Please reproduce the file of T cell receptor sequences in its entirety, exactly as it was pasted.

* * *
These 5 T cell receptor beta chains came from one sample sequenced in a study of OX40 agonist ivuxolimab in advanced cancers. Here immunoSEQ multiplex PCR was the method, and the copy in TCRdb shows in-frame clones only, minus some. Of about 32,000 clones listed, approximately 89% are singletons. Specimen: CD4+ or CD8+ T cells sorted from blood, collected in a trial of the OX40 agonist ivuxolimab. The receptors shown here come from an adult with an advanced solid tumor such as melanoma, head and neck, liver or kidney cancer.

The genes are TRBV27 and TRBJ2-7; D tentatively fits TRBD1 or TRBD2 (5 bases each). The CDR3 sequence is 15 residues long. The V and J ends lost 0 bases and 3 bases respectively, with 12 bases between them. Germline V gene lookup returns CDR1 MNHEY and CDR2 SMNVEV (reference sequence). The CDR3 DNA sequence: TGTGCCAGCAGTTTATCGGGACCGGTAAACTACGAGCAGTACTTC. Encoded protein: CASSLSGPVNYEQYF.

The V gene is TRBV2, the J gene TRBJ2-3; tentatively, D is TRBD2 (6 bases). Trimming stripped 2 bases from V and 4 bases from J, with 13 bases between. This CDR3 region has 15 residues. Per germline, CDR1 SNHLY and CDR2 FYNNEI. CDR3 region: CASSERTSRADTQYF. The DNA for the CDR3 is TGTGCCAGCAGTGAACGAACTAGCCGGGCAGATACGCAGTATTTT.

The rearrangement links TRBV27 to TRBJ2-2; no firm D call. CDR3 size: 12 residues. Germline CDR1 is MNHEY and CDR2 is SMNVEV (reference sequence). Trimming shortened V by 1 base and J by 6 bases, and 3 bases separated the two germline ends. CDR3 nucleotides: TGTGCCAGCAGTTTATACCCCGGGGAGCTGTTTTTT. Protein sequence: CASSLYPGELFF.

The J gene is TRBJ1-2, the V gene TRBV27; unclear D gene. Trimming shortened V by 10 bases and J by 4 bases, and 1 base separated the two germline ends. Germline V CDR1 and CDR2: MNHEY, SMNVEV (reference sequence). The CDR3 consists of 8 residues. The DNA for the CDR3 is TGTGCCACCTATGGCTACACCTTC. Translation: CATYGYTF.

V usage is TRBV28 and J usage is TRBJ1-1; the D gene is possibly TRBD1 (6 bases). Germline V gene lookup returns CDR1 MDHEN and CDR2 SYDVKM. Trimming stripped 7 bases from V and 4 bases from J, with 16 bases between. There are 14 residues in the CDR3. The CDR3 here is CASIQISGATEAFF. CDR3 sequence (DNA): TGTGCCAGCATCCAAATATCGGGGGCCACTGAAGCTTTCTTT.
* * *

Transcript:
These 5 T cell receptor beta chains came from one sample sequenced in a study of OX40 agonist ivuxolimab in advanced cancers. Here immunoSEQ multiplex PCR was the method, and the copy in TCRdb shows in-frame clones only, minus some. Of about 32,000 clones listed, approximately 89% are singletons. Specimen: CD4+ or CD8+ T cells sorted from blood, collected in a trial of the OX40 agonist ivuxolimab. The receptors shown here come from an adult with an advanced solid tumor such as melanoma, head and neck, liver or kidney cancer.

The genes are TRBV27 and TRBJ2-7; D tentatively fits TRBD1 or TRBD2 (5 bases each). The CDR3 sequence is 15 residues long. The V and J ends lost 0 bases and 3 bases respectively, with 12 bases between them. Germline V gene lookup returns CDR1 MNHEY and CDR2 SMNVEV (reference sequence). The CDR3 DNA sequence: TGTGCCAGCAGTTTATCGGGACCGGTAAACTACGAGCAGTACTTC. Encoded protein: CASSLSGPVNYEQYF.

The V gene is TRBV2, the J gene TRBJ2-3; tentatively, D is TRBD2 (6 bases). Trimming stripped 2 bases from V and 4 bases from J, with 13 bases between. This CDR3 region has 15 residues. Per germline, CDR1 SNHLY and CDR2 FYNNEI. CDR3 region: CASSERTSRADTQYF. The DNA for the CDR3 is TGTGCCAGCAGTGAACGAACTAGCCGGGCAGATACGCAGTATTTT.

The rearrangement links TRBV27 to TRBJ2-2; no firm D call. CDR3 size: 12 residues. Germline CDR1 is MNHEY and CDR2 is SMNVEV (reference sequence). Trimming shortened V by 1 base and J by 6 bases, and 3 bases separated the two germline ends. CDR3 nucleotides: TGTGCCAGCAGTTTATACCCCGGGGAGCTGTTTTTT. Protein sequence: CASSLYPGELFF.

The J gene is TRBJ1-2, the V gene TRBV27; unclear D gene. Trimming shortened V by 10 bases and J by 4 bases, and 1 base separated the two germline ends. Germline V CDR1 and CDR2: MNHEY, SMNVEV (reference sequence). The CDR3 consists of 8 residues. The DNA for the CDR3 is TGTGCCACCTATGGCTACACCTTC. Translation: CATYGYTF.

V usage is TRBV28 and J usage is TRBJ1-1; the D gene is possibly TRBD1 (6 bases). Germline V gene lookup returns CDR1 MDHEN and CDR2 SYDVKM. Trimming stripped 7 bases from V and 4 bases from J, with 16 bases between. There are 14 residues in the CDR3. The CDR3 here is CASIQISGATEAFF. CDR3 sequence (DNA): TGTGCCAGCATCCAAATATCGGGGGCCACTGAAGCTTTCTTT.